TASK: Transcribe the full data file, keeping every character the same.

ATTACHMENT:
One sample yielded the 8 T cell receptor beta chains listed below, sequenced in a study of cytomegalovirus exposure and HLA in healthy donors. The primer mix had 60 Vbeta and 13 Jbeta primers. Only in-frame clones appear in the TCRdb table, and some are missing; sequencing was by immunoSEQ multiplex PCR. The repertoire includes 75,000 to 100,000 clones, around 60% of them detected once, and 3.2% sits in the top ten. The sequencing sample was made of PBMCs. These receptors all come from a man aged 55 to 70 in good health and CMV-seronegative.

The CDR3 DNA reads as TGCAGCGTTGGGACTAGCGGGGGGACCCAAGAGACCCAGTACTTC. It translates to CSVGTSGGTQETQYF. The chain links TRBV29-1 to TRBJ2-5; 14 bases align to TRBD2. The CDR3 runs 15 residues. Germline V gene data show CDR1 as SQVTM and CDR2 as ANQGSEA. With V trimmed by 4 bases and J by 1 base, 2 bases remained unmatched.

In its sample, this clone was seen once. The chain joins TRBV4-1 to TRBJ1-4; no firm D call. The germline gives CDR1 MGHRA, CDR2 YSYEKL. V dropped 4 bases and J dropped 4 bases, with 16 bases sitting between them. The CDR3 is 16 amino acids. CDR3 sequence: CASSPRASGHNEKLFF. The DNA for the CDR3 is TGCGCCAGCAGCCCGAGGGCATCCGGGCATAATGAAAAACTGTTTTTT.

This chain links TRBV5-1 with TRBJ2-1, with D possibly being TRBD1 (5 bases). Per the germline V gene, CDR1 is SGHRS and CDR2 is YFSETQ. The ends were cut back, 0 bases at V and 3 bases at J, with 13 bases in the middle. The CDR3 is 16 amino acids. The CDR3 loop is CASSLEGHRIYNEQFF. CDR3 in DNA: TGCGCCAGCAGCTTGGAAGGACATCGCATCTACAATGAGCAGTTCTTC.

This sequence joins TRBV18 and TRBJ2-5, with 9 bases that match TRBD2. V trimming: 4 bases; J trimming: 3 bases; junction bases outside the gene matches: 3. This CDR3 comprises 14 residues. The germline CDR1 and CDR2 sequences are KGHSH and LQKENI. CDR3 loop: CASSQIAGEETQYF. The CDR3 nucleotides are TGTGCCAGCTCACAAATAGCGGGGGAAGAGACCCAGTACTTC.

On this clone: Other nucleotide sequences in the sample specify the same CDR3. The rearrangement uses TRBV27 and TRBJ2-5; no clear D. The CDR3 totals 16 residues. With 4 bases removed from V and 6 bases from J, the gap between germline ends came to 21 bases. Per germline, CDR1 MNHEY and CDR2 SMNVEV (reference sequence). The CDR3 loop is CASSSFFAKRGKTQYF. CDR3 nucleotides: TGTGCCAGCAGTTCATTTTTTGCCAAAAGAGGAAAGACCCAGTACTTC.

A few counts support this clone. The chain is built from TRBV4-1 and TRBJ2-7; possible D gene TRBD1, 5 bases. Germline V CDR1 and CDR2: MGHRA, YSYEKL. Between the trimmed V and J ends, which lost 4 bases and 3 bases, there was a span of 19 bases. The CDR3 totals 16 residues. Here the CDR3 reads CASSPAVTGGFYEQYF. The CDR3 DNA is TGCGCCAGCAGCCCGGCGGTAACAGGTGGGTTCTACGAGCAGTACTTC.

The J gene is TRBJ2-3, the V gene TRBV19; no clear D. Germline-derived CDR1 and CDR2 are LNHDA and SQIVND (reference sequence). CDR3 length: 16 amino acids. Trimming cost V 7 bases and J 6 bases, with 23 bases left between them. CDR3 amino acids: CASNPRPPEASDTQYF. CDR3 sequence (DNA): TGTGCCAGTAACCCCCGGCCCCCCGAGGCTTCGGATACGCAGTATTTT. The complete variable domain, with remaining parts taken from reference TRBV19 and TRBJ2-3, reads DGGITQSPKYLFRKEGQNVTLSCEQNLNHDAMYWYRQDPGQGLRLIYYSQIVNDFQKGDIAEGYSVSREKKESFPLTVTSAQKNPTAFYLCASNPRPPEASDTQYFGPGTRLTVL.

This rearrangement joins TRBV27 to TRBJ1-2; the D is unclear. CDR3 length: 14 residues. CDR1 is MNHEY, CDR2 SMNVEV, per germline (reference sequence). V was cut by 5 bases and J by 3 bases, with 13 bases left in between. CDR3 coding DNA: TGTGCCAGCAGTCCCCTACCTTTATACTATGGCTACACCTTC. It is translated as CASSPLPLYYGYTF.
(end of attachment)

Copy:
One sample yielded the 8 T cell receptor beta chains listed below, sequenced in a study of cytomegalovirus exposure and HLA in healthy donors. The primer mix had 60 Vbeta and 13 Jbeta primers. Only in-frame clones appear in the TCRdb table, and some are missing; sequencing was by immunoSEQ multiplex PCR. The repertoire includes 75,000 to 100,000 clones, around 60% of them detected once, and 3.2% sits in the top ten. The sequencing sample was made of PBMCs. These receptors all come from a man aged 55 to 70 in good health and CMV-seronegative.

The CDR3 DNA reads as TGCAGCGTTGGGACTAGCGGGGGGACCCAAGAGACCCAGTACTTC. It translates to CSVGTSGGTQETQYF. The chain links TRBV29-1 to TRBJ2-5; 14 bases align to TRBD2. The CDR3 runs 15 residues. Germline V gene data show CDR1 as SQVTM and CDR2 as ANQGSEA. With V trimmed by 4 bases and J by 1 base, 2 bases remained unmatched.

In its sample, this clone was seen once. The chain joins TRBV4-1 to TRBJ1-4; no firm D call. The germline gives CDR1 MGHRA, CDR2 YSYEKL. V dropped 4 bases and J dropped 4 bases, with 16 bases sitting between them. The CDR3 is 16 amino acids. CDR3 sequence: CASSPRASGHNEKLFF. The DNA for the CDR3 is TGCGCCAGCAGCCCGAGGGCATCCGGGCATAATGAAAAACTGTTTTTT.

This chain links TRBV5-1 with TRBJ2-1, with D possibly being TRBD1 (5 bases). Per the germline V gene, CDR1 is SGHRS and CDR2 is YFSETQ. The ends were cut back, 0 bases at V and 3 bases at J, with 13 bases in the middle. The CDR3 is 16 amino acids. The CDR3 loop is CASSLEGHRIYNEQFF. CDR3 in DNA: TGCGCCAGCAGCTTGGAAGGACATCGCATCTACAATGAGCAGTTCTTC.

This sequence joins TRBV18 and TRBJ2-5, with 9 bases that match TRBD2. V trimming: 4 bases; J trimming: 3 bases; junction bases outside the gene matches: 3. This CDR3 comprises 14 residues. The germline CDR1 and CDR2 sequences are KGHSH and LQKENI. CDR3 loop: CASSQIAGEETQYF. The CDR3 nucleotides are TGTGCCAGCTCACAAATAGCGGGGGAAGAGACCCAGTACTTC.

On this clone: Other nucleotide sequences in the sample specify the same CDR3. The rearrangement uses TRBV27 and TRBJ2-5; no clear D. The CDR3 totals 16 residues. With 4 bases removed from V and 6 bases from J, the gap between germline ends came to 21 bases. Per germline, CDR1 MNHEY and CDR2 SMNVEV (reference sequence). The CDR3 loop is CASSSFFAKRGKTQYF. CDR3 nucleotides: TGTGCCAGCAGTTCATTTTTTGCCAAAAGAGGAAAGACCCAGTACTTC.

A few counts support this clone. The chain is built from TRBV4-1 and TRBJ2-7; possible D gene TRBD1, 5 bases. Germline V CDR1 and CDR2: MGHRA, YSYEKL. Between the trimmed V and J ends, which lost 4 bases and 3 bases, there was a span of 19 bases. The CDR3 totals 16 residues. Here the CDR3 reads CASSPAVTGGFYEQYF. The CDR3 DNA is TGCGCCAGCAGCCCGGCGGTAACAGGTGGGTTCTACGAGCAGTACTTC.

The J gene is TRBJ2-3, the V gene TRBV19; no clear D. Germline-derived CDR1 and CDR2 are LNHDA and SQIVND (reference sequence). CDR3 length: 16 amino acids. Trimming cost V 7 bases and J 6 bases, with 23 bases left between them. CDR3 amino acids: CASNPRPPEASDTQYF. CDR3 sequence (DNA): TGTGCCAGTAACCCCCGGCCCCCCGAGGCTTCGGATACGCAGTATTTT. The complete variable domain, with remaining parts taken from reference TRBV19 and TRBJ2-3, reads DGGITQSPKYLFRKEGQNVTLSCEQNLNHDAMYWYRQDPGQGLRLIYYSQIVNDFQKGDIAEGYSVSREKKESFPLTVTSAQKNPTAFYLCASNPRPPEASDTQYFGPGTRLTVL.

This rearrangement joins TRBV27 to TRBJ1-2; the D is unclear. CDR3 length: 14 residues. CDR1 is MNHEY, CDR2 SMNVEV, per germline (reference sequence). V was cut by 5 bases and J by 3 bases, with 13 bases left in between. CDR3 coding DNA: TGTGCCAGCAGTCCCCTACCTTTATACTATGGCTACACCTTC. It is translated as CASSPLPLYYGYTF.